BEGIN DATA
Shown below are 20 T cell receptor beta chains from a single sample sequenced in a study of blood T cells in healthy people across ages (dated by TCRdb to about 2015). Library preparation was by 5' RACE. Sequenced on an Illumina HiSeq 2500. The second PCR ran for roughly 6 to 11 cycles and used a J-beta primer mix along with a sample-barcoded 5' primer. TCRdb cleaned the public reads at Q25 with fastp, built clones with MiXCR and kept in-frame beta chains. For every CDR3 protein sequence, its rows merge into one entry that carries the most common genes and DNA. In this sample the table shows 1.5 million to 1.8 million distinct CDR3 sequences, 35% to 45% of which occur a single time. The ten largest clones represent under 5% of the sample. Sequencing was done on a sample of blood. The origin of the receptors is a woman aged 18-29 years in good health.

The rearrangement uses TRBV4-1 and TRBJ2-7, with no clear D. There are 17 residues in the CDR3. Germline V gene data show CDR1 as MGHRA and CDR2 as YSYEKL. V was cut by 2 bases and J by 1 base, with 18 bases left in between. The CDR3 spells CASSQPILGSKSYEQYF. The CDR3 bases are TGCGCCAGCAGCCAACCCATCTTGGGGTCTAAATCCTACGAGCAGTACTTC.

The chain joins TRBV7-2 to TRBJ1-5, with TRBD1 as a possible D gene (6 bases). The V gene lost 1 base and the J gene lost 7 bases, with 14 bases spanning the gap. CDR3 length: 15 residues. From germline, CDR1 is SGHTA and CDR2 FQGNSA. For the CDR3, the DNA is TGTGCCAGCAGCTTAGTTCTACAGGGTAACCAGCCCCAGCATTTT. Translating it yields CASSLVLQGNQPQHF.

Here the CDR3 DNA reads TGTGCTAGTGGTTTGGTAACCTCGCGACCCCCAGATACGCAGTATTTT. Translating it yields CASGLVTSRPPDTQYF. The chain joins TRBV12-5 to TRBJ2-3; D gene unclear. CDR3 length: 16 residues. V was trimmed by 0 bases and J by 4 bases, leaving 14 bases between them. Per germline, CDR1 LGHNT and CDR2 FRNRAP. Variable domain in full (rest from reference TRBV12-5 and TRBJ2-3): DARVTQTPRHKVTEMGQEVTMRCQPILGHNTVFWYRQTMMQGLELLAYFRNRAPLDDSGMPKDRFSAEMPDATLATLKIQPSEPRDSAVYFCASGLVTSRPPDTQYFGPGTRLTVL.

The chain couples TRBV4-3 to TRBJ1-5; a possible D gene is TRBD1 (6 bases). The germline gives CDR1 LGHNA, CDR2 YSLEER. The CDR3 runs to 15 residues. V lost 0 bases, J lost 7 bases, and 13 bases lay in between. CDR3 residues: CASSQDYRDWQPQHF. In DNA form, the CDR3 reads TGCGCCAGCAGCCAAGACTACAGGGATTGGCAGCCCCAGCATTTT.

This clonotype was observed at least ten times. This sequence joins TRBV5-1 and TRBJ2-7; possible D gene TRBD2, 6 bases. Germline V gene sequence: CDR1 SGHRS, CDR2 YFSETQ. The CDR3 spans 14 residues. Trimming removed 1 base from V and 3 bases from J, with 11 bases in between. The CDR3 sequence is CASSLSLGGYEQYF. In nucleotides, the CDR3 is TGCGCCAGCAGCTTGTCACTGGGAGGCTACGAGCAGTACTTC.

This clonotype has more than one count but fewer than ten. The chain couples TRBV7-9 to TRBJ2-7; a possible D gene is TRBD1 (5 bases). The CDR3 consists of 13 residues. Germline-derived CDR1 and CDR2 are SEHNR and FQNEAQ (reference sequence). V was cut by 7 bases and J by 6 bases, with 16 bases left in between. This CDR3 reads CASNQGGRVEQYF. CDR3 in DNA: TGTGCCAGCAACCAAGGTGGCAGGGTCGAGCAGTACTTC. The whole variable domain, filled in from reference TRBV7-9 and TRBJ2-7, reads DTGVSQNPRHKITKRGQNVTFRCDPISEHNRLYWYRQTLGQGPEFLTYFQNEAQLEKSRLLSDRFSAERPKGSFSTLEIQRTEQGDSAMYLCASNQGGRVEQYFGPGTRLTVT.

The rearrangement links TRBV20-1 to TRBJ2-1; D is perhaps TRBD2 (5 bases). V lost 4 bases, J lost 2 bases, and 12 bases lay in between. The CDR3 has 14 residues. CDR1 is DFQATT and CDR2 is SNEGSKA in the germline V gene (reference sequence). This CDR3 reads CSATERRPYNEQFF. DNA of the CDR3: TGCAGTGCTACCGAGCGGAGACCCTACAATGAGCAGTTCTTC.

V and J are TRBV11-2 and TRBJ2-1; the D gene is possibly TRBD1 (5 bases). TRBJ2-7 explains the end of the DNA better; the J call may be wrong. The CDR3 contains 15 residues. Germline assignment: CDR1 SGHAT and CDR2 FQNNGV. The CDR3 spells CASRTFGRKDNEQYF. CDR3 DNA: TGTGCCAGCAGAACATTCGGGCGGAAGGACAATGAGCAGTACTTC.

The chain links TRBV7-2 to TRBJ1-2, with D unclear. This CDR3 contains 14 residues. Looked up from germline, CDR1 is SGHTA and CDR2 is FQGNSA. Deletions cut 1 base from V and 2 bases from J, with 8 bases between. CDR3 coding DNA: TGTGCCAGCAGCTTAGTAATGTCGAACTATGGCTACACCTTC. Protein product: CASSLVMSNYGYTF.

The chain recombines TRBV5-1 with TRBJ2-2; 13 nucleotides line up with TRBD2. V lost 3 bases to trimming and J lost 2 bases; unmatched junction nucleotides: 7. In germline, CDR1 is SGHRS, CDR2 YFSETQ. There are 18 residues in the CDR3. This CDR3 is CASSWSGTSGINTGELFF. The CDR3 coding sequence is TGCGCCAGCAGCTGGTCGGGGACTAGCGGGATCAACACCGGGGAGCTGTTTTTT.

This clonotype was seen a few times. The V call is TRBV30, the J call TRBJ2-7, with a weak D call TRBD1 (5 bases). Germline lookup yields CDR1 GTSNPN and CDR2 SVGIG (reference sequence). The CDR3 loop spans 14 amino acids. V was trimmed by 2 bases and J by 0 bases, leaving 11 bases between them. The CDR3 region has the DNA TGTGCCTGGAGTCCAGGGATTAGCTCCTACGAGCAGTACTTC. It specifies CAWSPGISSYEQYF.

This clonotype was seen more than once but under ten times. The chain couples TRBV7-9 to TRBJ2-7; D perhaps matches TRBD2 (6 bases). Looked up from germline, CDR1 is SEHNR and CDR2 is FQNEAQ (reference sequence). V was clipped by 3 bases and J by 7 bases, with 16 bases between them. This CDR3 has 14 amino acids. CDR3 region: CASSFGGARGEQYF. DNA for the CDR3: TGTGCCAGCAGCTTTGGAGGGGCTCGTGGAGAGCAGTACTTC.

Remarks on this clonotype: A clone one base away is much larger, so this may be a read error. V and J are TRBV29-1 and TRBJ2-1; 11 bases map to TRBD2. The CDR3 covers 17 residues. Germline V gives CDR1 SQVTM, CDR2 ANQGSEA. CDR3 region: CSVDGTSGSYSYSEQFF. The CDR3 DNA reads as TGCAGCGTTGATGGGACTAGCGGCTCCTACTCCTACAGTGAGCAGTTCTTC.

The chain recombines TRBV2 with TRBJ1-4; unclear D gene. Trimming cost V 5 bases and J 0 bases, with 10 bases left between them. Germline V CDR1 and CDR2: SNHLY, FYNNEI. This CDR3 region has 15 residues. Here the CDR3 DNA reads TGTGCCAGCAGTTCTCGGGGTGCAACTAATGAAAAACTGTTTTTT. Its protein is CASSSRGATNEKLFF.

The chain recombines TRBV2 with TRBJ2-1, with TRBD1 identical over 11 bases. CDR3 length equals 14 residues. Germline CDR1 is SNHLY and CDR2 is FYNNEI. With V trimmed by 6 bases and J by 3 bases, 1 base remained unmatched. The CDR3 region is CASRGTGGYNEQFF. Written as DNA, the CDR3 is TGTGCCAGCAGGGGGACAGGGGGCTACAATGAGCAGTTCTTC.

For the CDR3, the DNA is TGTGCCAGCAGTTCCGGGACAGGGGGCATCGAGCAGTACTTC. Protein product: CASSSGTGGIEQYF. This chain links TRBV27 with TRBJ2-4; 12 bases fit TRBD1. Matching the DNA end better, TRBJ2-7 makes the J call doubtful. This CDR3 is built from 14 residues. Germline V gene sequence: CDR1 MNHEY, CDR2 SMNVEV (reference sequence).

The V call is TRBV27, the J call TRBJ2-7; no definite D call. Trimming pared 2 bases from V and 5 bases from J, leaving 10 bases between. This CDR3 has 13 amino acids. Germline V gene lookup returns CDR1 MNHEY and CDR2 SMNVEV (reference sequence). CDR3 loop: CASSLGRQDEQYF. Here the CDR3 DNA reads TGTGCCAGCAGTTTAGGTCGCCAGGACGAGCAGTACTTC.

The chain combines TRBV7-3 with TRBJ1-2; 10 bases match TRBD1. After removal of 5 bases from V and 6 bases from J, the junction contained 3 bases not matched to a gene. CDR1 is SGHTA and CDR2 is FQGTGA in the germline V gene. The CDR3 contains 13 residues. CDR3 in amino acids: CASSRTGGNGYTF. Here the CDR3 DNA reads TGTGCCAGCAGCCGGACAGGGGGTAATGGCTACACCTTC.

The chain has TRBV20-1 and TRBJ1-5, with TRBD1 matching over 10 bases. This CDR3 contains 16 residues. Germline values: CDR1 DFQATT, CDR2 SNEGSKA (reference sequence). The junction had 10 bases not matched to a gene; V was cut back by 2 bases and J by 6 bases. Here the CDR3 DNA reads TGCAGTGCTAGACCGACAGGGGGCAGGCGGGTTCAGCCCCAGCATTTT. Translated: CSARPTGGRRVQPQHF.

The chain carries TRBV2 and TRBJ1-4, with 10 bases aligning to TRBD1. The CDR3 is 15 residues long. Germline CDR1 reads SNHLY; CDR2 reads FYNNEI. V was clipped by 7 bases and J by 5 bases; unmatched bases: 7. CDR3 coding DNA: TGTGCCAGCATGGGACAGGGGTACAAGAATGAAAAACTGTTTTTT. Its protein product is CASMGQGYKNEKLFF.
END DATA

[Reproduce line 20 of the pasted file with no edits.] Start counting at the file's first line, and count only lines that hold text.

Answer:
The chain has TRBV20-1 and TRBJ1-5, with TRBD1 matching over 10 bases. This CDR3 contains 16 residues. Germline values: CDR1 DFQATT, CDR2 SNEGSKA (reference sequence). The junction had 10 bases not matched to a gene; V was cut back by 2 bases and J by 6 bases. Here the CDR3 DNA reads TGCAGTGCTAGACCGACAGGGGGCAGGCGGGTTCAGCCCCAGCATTTT. Translated: CSARPTGGRRVQPQHF.